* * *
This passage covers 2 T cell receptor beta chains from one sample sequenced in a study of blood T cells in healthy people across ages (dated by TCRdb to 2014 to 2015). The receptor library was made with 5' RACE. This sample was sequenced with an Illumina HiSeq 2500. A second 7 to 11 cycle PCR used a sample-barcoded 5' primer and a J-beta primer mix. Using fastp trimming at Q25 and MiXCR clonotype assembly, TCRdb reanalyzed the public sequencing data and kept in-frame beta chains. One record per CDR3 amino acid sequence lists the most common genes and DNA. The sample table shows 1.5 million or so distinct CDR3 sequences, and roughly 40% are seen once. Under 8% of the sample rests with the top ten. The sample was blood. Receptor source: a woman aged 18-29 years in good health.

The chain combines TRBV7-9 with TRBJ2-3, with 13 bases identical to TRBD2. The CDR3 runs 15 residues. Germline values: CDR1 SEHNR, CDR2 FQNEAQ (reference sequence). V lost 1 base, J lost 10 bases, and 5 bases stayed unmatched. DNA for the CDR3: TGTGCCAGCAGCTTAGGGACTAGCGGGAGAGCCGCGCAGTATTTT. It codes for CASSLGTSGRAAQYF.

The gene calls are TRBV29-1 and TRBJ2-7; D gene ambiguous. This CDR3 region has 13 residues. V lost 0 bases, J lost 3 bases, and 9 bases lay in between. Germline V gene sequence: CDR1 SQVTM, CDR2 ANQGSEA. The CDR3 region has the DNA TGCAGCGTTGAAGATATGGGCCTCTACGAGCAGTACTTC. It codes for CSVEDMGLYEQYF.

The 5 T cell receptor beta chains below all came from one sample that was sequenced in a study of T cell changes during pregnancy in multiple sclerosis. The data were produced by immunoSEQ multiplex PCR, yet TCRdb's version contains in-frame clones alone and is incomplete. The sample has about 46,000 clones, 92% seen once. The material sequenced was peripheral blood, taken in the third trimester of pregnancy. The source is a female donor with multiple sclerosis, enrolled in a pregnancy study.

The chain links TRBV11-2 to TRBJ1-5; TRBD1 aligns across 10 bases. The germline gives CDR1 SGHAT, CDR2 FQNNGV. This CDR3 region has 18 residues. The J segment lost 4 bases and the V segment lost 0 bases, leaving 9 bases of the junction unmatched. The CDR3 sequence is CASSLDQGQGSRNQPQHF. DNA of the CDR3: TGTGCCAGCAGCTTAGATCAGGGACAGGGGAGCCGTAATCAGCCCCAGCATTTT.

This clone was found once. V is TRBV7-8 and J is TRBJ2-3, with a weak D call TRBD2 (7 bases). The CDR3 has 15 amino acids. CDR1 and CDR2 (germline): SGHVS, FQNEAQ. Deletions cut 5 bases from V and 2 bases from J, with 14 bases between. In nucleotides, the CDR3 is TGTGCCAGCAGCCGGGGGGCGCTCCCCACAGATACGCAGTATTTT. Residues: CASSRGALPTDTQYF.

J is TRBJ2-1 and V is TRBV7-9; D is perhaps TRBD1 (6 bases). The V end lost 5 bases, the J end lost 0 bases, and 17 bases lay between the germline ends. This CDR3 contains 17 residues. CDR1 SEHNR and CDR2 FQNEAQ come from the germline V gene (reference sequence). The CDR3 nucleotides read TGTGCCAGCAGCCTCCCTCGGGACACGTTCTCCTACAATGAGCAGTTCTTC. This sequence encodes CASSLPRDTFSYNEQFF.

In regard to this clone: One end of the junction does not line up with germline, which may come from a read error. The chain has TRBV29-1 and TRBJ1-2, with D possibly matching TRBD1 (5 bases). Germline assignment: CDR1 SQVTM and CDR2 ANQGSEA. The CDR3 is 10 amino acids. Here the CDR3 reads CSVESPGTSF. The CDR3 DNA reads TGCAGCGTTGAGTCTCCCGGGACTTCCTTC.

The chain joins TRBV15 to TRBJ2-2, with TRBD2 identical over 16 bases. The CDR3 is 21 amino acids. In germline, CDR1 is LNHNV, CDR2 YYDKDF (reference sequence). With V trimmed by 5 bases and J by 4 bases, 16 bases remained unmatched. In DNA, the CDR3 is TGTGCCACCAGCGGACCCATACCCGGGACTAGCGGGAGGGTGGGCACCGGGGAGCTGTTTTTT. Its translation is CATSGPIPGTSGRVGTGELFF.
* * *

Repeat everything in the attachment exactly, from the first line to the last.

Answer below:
This passage covers 2 T cell receptor beta chains from one sample sequenced in a study of blood T cells in healthy people across ages (dated by TCRdb to 2014 to 2015). The receptor library was made with 5' RACE. This sample was sequenced with an Illumina HiSeq 2500. A second 7 to 11 cycle PCR used a sample-barcoded 5' primer and a J-beta primer mix. Using fastp trimming at Q25 and MiXCR clonotype assembly, TCRdb reanalyzed the public sequencing data and kept in-frame beta chains. One record per CDR3 amino acid sequence lists the most common genes and DNA. The sample table shows 1.5 million or so distinct CDR3 sequences, and roughly 40% are seen once. Under 8% of the sample rests with the top ten. The sample was blood. Receptor source: a woman aged 18-29 years in good health.

The chain combines TRBV7-9 with TRBJ2-3, with 13 bases identical to TRBD2. The CDR3 runs 15 residues. Germline values: CDR1 SEHNR, CDR2 FQNEAQ (reference sequence). V lost 1 base, J lost 10 bases, and 5 bases stayed unmatched. DNA for the CDR3: TGTGCCAGCAGCTTAGGGACTAGCGGGAGAGCCGCGCAGTATTTT. It codes for CASSLGTSGRAAQYF.

The gene calls are TRBV29-1 and TRBJ2-7; D gene ambiguous. This CDR3 region has 13 residues. V lost 0 bases, J lost 3 bases, and 9 bases lay in between. Germline V gene sequence: CDR1 SQVTM, CDR2 ANQGSEA. The CDR3 region has the DNA TGCAGCGTTGAAGATATGGGCCTCTACGAGCAGTACTTC. It codes for CSVEDMGLYEQYF.

The 5 T cell receptor beta chains below all came from one sample that was sequenced in a study of T cell changes during pregnancy in multiple sclerosis. The data were produced by immunoSEQ multiplex PCR, yet TCRdb's version contains in-frame clones alone and is incomplete. The sample has about 46,000 clones, 92% seen once. The material sequenced was peripheral blood, taken in the third trimester of pregnancy. The source is a female donor with multiple sclerosis, enrolled in a pregnancy study.

The chain links TRBV11-2 to TRBJ1-5; TRBD1 aligns across 10 bases. The germline gives CDR1 SGHAT, CDR2 FQNNGV. This CDR3 region has 18 residues. The J segment lost 4 bases and the V segment lost 0 bases, leaving 9 bases of the junction unmatched. The CDR3 sequence is CASSLDQGQGSRNQPQHF. DNA of the CDR3: TGTGCCAGCAGCTTAGATCAGGGACAGGGGAGCCGTAATCAGCCCCAGCATTTT.

This clone was found once. V is TRBV7-8 and J is TRBJ2-3, with a weak D call TRBD2 (7 bases). The CDR3 has 15 amino acids. CDR1 and CDR2 (germline): SGHVS, FQNEAQ. Deletions cut 5 bases from V and 2 bases from J, with 14 bases between. In nucleotides, the CDR3 is TGTGCCAGCAGCCGGGGGGCGCTCCCCACAGATACGCAGTATTTT. Residues: CASSRGALPTDTQYF.

J is TRBJ2-1 and V is TRBV7-9; D is perhaps TRBD1 (6 bases). The V end lost 5 bases, the J end lost 0 bases, and 17 bases lay between the germline ends. This CDR3 contains 17 residues. CDR1 SEHNR and CDR2 FQNEAQ come from the germline V gene (reference sequence). The CDR3 nucleotides read TGTGCCAGCAGCCTCCCTCGGGACACGTTCTCCTACAATGAGCAGTTCTTC. This sequence encodes CASSLPRDTFSYNEQFF.

In regard to this clone: One end of the junction does not line up with germline, which may come from a read error. The chain has TRBV29-1 and TRBJ1-2, with D possibly matching TRBD1 (5 bases). Germline assignment: CDR1 SQVTM and CDR2 ANQGSEA. The CDR3 is 10 amino acids. Here the CDR3 reads CSVESPGTSF. The CDR3 DNA reads TGCAGCGTTGAGTCTCCCGGGACTTCCTTC.

The chain joins TRBV15 to TRBJ2-2, with TRBD2 identical over 16 bases. The CDR3 is 21 amino acids. In germline, CDR1 is LNHNV, CDR2 YYDKDF (reference sequence). With V trimmed by 5 bases and J by 4 bases, 16 bases remained unmatched. In DNA, the CDR3 is TGTGCCACCAGCGGACCCATACCCGGGACTAGCGGGAGGGTGGGCACCGGGGAGCTGTTTTTT. Its translation is CATSGPIPGTSGRVGTGELFF.